'Jared Diamond asked the acclaimed evolutionary biologist Ernst Mayr (1904-2005) why Aristotle didn’t come up with the theory of evolution. Mayr’s answer was ‘Frage stellen’ which Diamond translates as ‘a way of asking questions [sic]’ (Byrne 2013). The idea that a particular way-of-asking might generate a particular way-of-knowing and, indeed, a particular branch-of-knowledge, is utterly intriguing, especially when we frame the practice of creative writing in those terms: as a way of asking questions.
'Drusilla Modjeska unpacks the concept of ‘temporising’ in her article ‘Writing Poppy’ (Modjeska 2002: 75). This discussion invites us to consider the generative capabilities of the temporising space – as an imaginative space for writers, as an alternate way of asking questions … of seeing, being, knowing.
In narrative, the questions that underpin the work do not necessarily appear in the surface-content of the text. In this way, the story is a metaphorical representation of the questions that lie beneath. As Aristotle suggests, metaphor relies on ‘an intuitive perception of the similarity [to homoion theorein] in dissimilars’ (Ricoeur 1977: 23). In narrative we contemplate a question, or an idea, within the context of a metaphorical other. This is a form of temporising: of ‘slip[ping] into other time frames’ as a means of ‘retreat[ing] and consider[ing]’ (Modjeska 2002: 75, 76). In narrative time, we consider one thing through an alternate temporal lens. We prevaricate in otherness.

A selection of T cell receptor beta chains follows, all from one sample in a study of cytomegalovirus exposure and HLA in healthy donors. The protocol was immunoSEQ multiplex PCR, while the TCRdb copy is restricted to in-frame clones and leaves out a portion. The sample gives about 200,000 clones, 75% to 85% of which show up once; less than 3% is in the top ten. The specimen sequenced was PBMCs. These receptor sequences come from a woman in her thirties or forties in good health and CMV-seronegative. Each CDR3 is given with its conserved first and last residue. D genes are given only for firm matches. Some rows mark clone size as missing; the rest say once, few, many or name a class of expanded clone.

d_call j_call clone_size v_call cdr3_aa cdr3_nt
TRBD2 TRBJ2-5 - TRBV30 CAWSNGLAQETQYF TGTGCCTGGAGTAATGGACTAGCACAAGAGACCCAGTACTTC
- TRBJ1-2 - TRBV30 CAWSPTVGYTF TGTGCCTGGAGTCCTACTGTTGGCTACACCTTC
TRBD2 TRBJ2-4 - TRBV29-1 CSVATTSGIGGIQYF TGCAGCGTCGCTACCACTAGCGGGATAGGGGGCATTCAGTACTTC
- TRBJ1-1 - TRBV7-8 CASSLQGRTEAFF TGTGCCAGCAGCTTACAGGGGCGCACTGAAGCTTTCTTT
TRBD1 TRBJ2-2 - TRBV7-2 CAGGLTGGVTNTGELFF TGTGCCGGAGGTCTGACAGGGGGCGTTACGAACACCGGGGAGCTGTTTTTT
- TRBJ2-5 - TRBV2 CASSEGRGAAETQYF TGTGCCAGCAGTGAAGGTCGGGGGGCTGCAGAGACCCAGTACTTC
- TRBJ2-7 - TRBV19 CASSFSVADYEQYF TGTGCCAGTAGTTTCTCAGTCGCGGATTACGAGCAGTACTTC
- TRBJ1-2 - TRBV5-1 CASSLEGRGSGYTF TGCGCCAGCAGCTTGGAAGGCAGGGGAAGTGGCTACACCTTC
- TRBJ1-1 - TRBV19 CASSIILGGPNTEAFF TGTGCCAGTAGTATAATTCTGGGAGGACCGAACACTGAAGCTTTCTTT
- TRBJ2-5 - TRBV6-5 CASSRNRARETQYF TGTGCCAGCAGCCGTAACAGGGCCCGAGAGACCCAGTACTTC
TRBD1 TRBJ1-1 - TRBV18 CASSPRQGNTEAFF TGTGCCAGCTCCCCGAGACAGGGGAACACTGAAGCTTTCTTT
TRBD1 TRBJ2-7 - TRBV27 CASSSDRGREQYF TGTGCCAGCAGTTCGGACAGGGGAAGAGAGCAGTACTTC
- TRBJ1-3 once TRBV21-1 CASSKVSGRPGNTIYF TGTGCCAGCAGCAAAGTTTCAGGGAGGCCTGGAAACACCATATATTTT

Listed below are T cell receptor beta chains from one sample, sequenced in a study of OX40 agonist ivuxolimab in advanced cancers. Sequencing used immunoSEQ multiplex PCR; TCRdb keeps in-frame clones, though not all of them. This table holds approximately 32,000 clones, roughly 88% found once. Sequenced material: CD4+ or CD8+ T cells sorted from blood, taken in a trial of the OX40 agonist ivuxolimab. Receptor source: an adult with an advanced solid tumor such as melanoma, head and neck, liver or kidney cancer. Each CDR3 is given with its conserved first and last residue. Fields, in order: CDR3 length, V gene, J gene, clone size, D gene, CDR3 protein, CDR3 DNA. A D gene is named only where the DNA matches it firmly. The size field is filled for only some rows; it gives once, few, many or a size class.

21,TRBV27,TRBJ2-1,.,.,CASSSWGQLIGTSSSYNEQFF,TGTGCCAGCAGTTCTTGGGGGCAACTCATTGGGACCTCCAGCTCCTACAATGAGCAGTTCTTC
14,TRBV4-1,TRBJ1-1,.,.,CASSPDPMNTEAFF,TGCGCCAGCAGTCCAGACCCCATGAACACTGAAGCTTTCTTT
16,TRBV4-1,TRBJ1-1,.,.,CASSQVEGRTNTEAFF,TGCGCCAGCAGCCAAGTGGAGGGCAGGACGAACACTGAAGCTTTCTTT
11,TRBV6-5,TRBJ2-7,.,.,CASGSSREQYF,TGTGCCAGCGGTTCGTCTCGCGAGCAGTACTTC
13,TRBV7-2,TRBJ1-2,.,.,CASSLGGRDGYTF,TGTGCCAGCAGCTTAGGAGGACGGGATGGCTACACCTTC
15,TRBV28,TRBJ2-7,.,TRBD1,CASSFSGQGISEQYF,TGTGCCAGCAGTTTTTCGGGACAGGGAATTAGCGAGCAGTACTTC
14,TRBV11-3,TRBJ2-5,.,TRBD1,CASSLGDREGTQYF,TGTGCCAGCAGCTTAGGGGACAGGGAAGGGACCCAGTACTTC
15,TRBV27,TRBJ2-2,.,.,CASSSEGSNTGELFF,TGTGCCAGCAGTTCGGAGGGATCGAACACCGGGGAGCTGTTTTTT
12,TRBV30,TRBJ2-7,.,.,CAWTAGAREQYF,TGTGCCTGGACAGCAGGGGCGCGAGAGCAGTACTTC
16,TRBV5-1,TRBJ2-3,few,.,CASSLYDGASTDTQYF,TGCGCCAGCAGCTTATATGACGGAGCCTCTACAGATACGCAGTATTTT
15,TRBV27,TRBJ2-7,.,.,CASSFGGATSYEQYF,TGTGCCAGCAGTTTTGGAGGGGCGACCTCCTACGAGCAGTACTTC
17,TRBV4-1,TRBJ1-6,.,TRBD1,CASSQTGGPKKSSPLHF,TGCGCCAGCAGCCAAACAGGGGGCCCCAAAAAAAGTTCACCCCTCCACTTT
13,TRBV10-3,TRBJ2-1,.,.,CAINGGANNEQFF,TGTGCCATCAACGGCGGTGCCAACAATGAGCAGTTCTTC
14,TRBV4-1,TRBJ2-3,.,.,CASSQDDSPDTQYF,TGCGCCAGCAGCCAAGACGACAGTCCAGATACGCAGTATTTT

'Fiction-making represents a very particular way of asking questions. With reference to the process of writing the short story – ‘Everything that matters is silvery white’ – it is clear that ‘making’ narrative is a way of asking questions that is assisted by the transformative temporising space.' (Publication abstract)